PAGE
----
© Stephen Ferry.
For a decade Stephen Ferry has documented the armed internal conflict in Colombia, a complex, violent, and frequently misunderstood struggle that receives little press abroad. The widespread murder, disappearances, and displacement– a result of power struggles among paramilitary, guerrilla, and government groups– has terrorized civilians for decades. But Ferry’s focus is on those who, at great personal risk, resist the violence and struggle for peace through nonviolent means. His subjects include trade unionists, human rights defenders, journalists, peasant leaders, and community members showing strength and courage in the face of enormous injustice.
Ferry will also be presenting and discussing the work at The Photographers Lecture Series at ICP tonight at 7pm.
Above image: Soldiers guard the perimeter as Colombian Army helicopters ferry in equipment and technicians to repair a length of the Caño Limón-Coveñas pipeline destroyed by guerrilla sabotage. The Caño-Limón oil field is shared between the Colombian state oil company Ecopetrol and the Occidental Petroleum Corporation based in the United States. In 2002, the US Congress approved a special package of 98 million dollars in military aid directed to the XVIII Brigade in Arauca to defend the pipeline. Arauquita, Arauca. March 4, 2002.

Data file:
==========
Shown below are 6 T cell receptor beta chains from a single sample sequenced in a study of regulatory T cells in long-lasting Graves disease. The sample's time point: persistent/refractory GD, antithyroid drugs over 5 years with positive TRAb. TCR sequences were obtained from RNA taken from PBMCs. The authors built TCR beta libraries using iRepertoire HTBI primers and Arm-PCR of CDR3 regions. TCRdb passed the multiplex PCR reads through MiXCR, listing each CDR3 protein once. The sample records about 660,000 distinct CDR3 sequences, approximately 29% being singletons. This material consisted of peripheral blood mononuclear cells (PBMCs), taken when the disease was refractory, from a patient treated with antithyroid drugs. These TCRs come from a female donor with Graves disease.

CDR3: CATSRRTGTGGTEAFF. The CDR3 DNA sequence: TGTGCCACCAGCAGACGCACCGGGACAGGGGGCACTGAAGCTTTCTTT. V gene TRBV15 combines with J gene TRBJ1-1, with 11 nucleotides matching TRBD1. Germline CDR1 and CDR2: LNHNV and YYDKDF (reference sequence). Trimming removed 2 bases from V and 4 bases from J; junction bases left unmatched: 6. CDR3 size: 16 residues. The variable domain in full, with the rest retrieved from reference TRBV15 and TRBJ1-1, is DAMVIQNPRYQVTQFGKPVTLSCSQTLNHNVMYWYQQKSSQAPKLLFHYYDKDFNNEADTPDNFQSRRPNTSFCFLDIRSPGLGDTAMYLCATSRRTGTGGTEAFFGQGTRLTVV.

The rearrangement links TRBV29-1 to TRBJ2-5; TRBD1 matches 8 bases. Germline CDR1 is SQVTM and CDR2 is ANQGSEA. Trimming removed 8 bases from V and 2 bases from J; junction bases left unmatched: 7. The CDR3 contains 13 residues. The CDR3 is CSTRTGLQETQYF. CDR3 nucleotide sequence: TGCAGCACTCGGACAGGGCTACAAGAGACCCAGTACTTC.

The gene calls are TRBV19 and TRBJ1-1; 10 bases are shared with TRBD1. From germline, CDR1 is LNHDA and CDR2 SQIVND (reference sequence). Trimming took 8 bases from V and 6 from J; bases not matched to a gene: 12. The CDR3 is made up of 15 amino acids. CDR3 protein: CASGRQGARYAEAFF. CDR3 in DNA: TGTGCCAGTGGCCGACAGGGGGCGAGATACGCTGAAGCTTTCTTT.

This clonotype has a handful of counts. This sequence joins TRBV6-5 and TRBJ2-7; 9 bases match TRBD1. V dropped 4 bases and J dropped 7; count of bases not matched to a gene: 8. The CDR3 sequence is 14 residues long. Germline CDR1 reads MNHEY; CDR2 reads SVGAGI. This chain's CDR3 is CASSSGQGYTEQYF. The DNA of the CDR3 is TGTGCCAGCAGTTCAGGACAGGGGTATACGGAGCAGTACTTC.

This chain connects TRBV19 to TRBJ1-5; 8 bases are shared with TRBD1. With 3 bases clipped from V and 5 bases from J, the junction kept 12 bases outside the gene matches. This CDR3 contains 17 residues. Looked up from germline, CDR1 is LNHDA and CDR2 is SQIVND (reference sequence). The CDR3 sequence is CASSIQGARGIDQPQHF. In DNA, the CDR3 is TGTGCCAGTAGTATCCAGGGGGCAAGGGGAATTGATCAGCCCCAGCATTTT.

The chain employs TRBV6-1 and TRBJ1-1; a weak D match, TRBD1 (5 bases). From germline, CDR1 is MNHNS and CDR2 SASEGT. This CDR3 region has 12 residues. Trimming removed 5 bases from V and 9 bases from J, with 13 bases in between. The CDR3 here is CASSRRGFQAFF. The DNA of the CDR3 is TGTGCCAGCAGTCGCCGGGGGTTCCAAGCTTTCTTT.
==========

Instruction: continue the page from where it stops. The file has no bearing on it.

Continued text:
WARNING: there are graphic depictions of violence in this gallery.
© Stephen Ferry. Above: A girl passes the bodies of two men assassinated in Cúcuta, Colombia. Authorities at the scene said that the killings bore the trademarks of the United Self-Defense Forces of Colombia (AUC). Cúcuta, Norte De Santander. March 9, 2005.
© Stephen Ferry. Above: After the murder of his father by paramilitaries, Juan David Díaz became a human rights activist. He and his family have received numerous death threats. Sincelejo, Sucre. June 6, 2009.
© Stephen Ferry. Above: FARC combatants watch national news on a small television set connected to a generator. During the review of troops at five am the next morning, I was surprised to hear the commander pop them questions about the previous night’s news: “What happened yesterday in Medellín, and what is the importance of the event?” At one point during my two days in the camp, I left an empty metal cup on a table made of rude planks in the dining area. An instant later, I heard a rank and file combatant call out peevishly, “Whose cup is this?” Nothing should be left out, as the guerrillas’ survival depends on gathering up the camp and heading into the jungle within moments of sensing a threat. Jungles of Caquetá, near San Vicente del Caguán. August 7, 2000.
© Stephen Ferry. Above: The headquarters of the Red Juvenile (Youth Network), an organization that professes feminism and pacificsm and works to persuade young people not to join the armed groups. The organization has received numerous death threats. Medellín, Antioquia. August 22, 2009.